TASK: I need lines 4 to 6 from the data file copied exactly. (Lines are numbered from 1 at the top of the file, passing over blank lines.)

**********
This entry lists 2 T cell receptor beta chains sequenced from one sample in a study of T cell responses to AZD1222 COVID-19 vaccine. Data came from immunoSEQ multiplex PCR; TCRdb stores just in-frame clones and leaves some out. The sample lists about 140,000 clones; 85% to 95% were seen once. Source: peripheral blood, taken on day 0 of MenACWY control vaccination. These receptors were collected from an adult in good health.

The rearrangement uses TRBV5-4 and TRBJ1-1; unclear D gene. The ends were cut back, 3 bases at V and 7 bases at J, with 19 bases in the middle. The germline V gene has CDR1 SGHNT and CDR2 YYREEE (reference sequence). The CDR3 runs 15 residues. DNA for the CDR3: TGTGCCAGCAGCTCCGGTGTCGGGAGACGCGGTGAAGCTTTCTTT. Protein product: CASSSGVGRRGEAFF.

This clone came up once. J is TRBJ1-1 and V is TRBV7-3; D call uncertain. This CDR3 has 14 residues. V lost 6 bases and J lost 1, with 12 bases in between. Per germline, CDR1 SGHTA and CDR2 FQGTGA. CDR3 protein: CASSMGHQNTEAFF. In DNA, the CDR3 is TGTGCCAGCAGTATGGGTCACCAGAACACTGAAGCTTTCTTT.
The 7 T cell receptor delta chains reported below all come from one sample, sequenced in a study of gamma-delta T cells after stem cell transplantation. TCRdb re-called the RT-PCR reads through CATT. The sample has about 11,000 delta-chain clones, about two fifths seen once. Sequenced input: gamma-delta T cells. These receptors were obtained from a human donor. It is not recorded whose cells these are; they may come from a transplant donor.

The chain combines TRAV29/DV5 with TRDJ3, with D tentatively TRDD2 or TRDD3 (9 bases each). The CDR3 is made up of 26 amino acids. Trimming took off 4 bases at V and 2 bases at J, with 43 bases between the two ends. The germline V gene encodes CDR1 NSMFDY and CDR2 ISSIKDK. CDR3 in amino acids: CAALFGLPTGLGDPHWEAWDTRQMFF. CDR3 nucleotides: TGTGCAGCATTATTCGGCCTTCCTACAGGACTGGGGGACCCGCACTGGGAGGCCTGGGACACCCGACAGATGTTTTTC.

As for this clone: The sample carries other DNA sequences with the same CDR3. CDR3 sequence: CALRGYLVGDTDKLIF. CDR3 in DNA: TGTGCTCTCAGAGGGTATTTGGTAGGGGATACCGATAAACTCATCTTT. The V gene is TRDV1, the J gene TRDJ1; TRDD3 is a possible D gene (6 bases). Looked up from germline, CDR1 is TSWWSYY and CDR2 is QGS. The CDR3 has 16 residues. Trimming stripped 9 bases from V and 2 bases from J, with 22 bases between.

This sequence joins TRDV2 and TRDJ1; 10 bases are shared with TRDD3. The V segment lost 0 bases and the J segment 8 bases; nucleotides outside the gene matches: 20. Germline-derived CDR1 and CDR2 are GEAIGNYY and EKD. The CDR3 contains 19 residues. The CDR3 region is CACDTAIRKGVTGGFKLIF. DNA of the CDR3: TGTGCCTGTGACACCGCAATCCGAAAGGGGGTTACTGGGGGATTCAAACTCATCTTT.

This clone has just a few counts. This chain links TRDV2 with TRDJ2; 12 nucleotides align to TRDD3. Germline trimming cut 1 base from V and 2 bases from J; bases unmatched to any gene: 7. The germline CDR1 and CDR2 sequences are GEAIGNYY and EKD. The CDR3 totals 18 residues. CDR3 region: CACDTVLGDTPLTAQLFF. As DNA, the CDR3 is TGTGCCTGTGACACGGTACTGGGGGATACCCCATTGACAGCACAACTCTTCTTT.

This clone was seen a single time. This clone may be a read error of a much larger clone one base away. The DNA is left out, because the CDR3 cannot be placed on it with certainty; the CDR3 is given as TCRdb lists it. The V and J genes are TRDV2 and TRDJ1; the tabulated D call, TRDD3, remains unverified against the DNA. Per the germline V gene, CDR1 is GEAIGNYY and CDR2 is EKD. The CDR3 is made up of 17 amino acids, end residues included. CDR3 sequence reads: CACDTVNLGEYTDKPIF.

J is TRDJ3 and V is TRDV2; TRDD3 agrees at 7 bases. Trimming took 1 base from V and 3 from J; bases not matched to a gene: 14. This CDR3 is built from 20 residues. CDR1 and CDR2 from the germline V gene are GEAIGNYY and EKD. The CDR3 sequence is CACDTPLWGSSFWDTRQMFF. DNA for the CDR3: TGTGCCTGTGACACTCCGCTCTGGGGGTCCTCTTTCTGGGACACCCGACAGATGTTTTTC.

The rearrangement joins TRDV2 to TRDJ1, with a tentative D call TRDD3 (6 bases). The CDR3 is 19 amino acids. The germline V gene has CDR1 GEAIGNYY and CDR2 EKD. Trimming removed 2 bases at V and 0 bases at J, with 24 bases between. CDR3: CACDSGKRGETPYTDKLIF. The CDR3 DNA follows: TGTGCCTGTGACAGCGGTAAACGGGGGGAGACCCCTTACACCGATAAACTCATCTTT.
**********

The 7 T cell receptor delta chains reported below all come from one sample, sequenced in a study of gamma-delta T cells after stem cell transplantation. TCRdb re-called the RT-PCR reads through CATT. The sample has about 11,000 delta-chain clones, about two fifths seen once. Sequenced input: gamma-delta T cells. These receptors were obtained from a human donor. It is not recorded whose cells these are; they may come from a transplant donor.

The chain combines TRAV29/DV5 with TRDJ3, with D tentatively TRDD2 or TRDD3 (9 bases each). The CDR3 is made up of 26 amino acids. Trimming took off 4 bases at V and 2 bases at J, with 43 bases between the two ends. The germline V gene encodes CDR1 NSMFDY and CDR2 ISSIKDK. CDR3 in amino acids: CAALFGLPTGLGDPHWEAWDTRQMFF. CDR3 nucleotides: TGTGCAGCATTATTCGGCCTTCCTACAGGACTGGGGGACCCGCACTGGGAGGCCTGGGACACCCGACAGATGTTTTTC.

As for this clone: The sample carries other DNA sequences with the same CDR3. CDR3 sequence: CALRGYLVGDTDKLIF. CDR3 in DNA: TGTGCTCTCAGAGGGTATTTGGTAGGGGATACCGATAAACTCATCTTT. The V gene is TRDV1, the J gene TRDJ1; TRDD3 is a possible D gene (6 bases). Looked up from germline, CDR1 is TSWWSYY and CDR2 is QGS. The CDR3 has 16 residues. Trimming stripped 9 bases from V and 2 bases from J, with 22 bases between.